Okay, so I said earlier that I don't have Five Secrets to a Pain-Free Life, but I do have one important secret to share: Your suffering is not a barrier separating you from Jesus; your suffering is your most intimate point of connection to Him! Instead, try making suffering your gift to Jesus. Our view should be the same as the apostle Paul's when he writes, "I gave up [everything] so I could know Christ personally, experience his resurrection power, be a partner in his suffering, and go all the way with him to death itself. If there was any way to get in on the resurrection from the dead, I wanted to do it" (Phil. 3:10-11, The Message).

Third, though you do want you to find relief from your suffering, of course, you won't find that relief by escaping from it as you would a prison cell, or running from it as you would a ravenous lion, or ignoring it as you would a mysterious sound in your car engine, or turning to superstitious habits as you would a rabbit's foot. You will only find the relief you seek by making your suffering your sacrifice to God. Don't resent it and grieve it and bemoan it (don't even cherish it–yes, some do, as a sort of badge of honor!). Fall to your knees and offer it up, release it, invite the Holy Spirit to come and lift it from you and transform it from a chain binding you to this fallen world into a winged dove soaring to the very throne room of God.

Your suffering is not a barrier separating you from Jesus; your suffering is your most intimate point of connection to Him!

As I close, please know that this offering, this surrender, is something you have to do. It will not be done for you or taken from you. But take heart, friend, Another has shown the way. Another has gone before you. Another carries your grief and pain.

So in the end, I have no clean and simple answers for you, just Good News and a word of encouragement. Jesus didn't press through His own dark night so you wouldn't have to, He did so to show you how, to say it can be done–you can press on , you can trust in Him, you can persevere, you can offer it up, for the Jesus who endured His own suffering also lives in you by grace through faith!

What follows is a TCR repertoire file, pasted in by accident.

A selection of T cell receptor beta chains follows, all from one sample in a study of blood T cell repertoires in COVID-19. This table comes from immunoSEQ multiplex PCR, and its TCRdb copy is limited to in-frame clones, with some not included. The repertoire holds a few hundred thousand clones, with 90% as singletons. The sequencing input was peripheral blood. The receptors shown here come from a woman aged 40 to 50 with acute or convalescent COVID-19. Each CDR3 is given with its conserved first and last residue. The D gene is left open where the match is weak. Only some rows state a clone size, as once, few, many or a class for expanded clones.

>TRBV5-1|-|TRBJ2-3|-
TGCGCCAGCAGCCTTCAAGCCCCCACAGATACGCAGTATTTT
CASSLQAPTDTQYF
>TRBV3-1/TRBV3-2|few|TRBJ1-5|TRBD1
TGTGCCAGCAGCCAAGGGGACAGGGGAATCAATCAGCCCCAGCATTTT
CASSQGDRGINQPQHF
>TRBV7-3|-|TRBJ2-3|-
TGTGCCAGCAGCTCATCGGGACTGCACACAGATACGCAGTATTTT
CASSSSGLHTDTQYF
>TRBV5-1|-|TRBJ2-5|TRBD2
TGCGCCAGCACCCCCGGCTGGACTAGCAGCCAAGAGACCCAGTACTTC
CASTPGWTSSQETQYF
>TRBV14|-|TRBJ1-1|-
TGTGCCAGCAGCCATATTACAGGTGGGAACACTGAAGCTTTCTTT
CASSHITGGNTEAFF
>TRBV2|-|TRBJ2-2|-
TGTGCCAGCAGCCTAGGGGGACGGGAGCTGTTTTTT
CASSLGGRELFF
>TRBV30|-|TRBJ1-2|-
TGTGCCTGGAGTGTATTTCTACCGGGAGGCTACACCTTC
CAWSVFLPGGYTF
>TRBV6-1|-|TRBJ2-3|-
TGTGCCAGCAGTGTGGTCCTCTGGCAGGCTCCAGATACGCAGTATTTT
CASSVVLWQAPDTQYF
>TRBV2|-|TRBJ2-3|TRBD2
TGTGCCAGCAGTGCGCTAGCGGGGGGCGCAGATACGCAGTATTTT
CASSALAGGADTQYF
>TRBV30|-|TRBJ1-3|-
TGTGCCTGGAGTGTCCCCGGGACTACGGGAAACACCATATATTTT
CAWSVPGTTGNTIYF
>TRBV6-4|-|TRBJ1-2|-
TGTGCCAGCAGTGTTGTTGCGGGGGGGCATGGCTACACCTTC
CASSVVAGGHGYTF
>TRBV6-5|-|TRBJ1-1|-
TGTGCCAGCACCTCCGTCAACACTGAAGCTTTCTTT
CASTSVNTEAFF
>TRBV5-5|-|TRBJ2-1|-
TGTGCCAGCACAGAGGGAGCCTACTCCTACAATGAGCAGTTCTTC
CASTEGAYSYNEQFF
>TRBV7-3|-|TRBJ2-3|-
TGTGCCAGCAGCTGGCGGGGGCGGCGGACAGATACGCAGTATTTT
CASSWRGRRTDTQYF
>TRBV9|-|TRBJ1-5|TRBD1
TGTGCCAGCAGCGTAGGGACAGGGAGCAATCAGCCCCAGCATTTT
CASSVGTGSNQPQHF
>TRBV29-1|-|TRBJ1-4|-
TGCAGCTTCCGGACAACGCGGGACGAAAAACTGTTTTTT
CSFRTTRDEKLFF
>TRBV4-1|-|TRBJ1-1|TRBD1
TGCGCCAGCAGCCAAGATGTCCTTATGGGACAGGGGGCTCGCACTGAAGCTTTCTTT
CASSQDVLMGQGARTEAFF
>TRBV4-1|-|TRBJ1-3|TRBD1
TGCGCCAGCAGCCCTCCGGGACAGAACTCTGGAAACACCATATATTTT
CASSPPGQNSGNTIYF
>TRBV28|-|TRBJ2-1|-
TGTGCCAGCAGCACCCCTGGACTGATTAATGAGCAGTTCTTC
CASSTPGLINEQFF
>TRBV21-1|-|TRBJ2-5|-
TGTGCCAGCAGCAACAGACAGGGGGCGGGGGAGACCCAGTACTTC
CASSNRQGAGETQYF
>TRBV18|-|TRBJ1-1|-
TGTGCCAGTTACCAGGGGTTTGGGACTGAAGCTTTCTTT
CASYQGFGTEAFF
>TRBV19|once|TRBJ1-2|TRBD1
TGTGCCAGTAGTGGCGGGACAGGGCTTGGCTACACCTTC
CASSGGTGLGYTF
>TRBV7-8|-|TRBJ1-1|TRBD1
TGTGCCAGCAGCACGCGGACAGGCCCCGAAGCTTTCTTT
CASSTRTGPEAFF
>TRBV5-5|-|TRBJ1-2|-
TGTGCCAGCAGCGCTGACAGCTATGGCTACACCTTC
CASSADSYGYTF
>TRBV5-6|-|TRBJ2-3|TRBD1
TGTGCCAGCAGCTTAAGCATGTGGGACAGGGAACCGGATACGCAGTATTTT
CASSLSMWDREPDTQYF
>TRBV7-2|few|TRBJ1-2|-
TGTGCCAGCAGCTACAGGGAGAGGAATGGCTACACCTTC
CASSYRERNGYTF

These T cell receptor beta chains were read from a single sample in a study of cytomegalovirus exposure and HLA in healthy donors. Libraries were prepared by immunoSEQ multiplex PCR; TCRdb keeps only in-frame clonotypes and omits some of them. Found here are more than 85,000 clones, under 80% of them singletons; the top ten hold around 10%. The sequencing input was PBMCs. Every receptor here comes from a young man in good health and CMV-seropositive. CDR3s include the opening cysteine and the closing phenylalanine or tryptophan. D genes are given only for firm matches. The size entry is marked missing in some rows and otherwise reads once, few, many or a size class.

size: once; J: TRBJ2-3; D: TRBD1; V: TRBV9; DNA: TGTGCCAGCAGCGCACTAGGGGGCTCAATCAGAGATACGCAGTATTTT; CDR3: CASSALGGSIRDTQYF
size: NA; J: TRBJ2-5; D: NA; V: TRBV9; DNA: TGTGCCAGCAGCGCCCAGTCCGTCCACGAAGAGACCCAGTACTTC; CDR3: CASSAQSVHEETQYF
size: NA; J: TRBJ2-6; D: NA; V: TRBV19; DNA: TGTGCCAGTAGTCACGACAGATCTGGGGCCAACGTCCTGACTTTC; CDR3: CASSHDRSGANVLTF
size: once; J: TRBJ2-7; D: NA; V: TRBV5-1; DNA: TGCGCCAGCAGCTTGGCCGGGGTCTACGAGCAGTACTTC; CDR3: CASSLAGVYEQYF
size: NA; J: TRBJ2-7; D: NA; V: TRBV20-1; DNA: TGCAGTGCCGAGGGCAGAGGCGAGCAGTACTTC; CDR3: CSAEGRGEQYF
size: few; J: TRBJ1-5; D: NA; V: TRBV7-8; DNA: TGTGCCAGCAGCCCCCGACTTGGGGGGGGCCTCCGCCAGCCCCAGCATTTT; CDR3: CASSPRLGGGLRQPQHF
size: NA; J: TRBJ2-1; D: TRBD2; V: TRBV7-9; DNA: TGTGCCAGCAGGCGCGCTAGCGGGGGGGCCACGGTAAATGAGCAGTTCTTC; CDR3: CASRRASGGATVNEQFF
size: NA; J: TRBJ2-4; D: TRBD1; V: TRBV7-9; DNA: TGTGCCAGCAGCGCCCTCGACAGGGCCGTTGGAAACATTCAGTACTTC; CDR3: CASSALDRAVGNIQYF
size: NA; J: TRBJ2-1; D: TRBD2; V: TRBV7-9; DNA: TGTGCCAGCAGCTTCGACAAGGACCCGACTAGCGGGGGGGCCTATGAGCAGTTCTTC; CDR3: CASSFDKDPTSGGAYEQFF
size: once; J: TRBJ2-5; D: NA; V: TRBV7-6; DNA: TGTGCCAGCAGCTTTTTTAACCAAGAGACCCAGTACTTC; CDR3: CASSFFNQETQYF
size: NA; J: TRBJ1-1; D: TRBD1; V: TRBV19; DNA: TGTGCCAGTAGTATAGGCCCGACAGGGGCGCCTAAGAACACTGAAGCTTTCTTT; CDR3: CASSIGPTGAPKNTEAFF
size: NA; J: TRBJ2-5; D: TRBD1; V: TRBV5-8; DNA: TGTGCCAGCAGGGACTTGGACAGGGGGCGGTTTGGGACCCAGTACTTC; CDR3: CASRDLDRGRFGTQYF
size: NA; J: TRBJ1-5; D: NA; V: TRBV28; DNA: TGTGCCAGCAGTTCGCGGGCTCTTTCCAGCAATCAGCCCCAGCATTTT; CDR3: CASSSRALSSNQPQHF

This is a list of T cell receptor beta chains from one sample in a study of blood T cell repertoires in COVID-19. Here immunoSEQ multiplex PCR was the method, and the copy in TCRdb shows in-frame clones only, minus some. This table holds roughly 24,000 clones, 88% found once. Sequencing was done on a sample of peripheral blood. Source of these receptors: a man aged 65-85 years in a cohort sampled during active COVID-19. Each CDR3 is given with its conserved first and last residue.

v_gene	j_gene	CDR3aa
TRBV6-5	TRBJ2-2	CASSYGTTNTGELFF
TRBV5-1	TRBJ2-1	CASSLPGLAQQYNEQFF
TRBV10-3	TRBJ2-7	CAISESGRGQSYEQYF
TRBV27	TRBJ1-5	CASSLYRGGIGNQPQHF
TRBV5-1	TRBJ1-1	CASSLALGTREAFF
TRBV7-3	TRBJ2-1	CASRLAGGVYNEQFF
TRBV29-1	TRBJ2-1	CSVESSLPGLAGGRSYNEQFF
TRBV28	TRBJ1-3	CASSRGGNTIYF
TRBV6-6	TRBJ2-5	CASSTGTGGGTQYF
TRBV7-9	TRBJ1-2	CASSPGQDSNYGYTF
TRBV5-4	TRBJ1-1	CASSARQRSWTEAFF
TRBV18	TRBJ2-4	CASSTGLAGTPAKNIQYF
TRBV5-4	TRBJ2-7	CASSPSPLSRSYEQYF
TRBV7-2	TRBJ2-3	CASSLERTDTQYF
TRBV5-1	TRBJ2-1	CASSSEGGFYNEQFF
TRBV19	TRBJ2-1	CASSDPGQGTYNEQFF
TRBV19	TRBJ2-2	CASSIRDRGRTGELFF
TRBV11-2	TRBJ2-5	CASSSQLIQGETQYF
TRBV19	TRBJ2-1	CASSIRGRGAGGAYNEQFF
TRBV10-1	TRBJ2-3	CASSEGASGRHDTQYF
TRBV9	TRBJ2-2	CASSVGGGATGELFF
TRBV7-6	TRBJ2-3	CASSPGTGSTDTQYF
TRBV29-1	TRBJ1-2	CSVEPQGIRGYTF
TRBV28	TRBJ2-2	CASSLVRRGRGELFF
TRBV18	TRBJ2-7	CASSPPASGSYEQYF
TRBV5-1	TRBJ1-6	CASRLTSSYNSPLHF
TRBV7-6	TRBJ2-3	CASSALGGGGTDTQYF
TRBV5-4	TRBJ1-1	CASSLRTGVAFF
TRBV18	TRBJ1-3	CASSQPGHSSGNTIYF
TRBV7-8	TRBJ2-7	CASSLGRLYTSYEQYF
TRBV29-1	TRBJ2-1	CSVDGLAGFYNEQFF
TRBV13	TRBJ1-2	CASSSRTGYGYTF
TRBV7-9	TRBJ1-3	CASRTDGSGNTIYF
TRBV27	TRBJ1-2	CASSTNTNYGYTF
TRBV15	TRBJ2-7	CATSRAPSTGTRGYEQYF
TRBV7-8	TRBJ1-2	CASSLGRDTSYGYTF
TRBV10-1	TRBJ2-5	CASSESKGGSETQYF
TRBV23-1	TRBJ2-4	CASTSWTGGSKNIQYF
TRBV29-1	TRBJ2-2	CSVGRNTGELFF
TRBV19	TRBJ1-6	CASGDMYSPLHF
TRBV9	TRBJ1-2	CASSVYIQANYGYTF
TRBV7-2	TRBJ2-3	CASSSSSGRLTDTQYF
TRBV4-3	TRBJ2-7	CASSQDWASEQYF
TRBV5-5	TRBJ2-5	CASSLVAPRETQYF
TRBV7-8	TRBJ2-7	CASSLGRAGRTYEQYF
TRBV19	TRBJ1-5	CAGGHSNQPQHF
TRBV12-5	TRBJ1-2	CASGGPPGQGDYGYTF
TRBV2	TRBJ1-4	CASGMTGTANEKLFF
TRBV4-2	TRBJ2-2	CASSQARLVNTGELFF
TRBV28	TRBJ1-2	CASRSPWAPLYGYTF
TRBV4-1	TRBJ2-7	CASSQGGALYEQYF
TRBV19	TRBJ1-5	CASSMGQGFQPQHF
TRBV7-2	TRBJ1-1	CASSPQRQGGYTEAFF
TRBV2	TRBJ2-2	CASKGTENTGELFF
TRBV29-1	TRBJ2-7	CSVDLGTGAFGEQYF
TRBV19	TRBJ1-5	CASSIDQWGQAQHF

Be encouraged, friend, for God, the Maker of Heaven and Earth, who spoke all worlds into being, is both with you and for you.

*To dig a little deeper, prayerfully consider the following passages:

"Jesus told them a story showing that it was necessary for them to pray consistently and never quit. He said, “There was once a judge in some city who never gave God a thought and cared nothing for people. A widow in that city kept after him: ‘My rights are being violated. Protect me!’

"He never gave her the time of day. But after this went on and on he said to himself, ‘I care nothing what God thinks, even less what people think. But because this widow won’t quit badgering me, I’d better do something and see that she gets justice—otherwise I’m going to end up beaten black-and-blue by her pounding.’”

Then the Master said, “Do you hear what that judge, corrupt as he is, is saying? So what makes you think God won’t step in and work justice for his chosen people, who continue to cry out for help? Won’t he stick up for them? I assure you, he will. He will not drag his feet. But how much of that kind of persistent faith will the Son of Man find on the earth when he returns?” Luke 18:1-8 (The Message)

"At an acceptable time, O God, in the abundance of your steadfast love, answer me." Psalm 69:13 (NRSV)

"...casting all your cares [all your anxieties, all your worries, and all your concerns, once and for all] on Him, for He cares about you [with deepest affection, and watches over you very carefully]. 1 Peter 5:7 (Amplified)

“Come to me, all you who are weary and are carrying heavy burdens, and I will give you rest." Matthew 11:28 (NRSV)

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April Rumschlag
April Rumschlag
Sep 19, 2023

Ralph, well done and thank you for your time in writing this so beautifully. This is so very encouraging and I want to share it so that everyone has the chance to read it!


Sep 14, 2023

A lot of our suffering, such as Christ suffering death or Paul's imprisonment, isn't because of being a Christ follower. We are privileged Americans, who may receive occasional harassment. So in that sense I struggle understanding suffering for Christ or suffering for being a Christian. There is comfort in knowing that Jesus cares about all suffering, some self inflicted, some out of our control, and that we need to lean into him more, trusting we are not alone in the suffering. We also need community to uplift, encourage and pray for us as well.


Dana Van Wormer Schreder
Dana Van Wormer Schreder
Sep 14, 2023

This is profound - and difficult - but I also find it to be true. Thanks for the encouragement.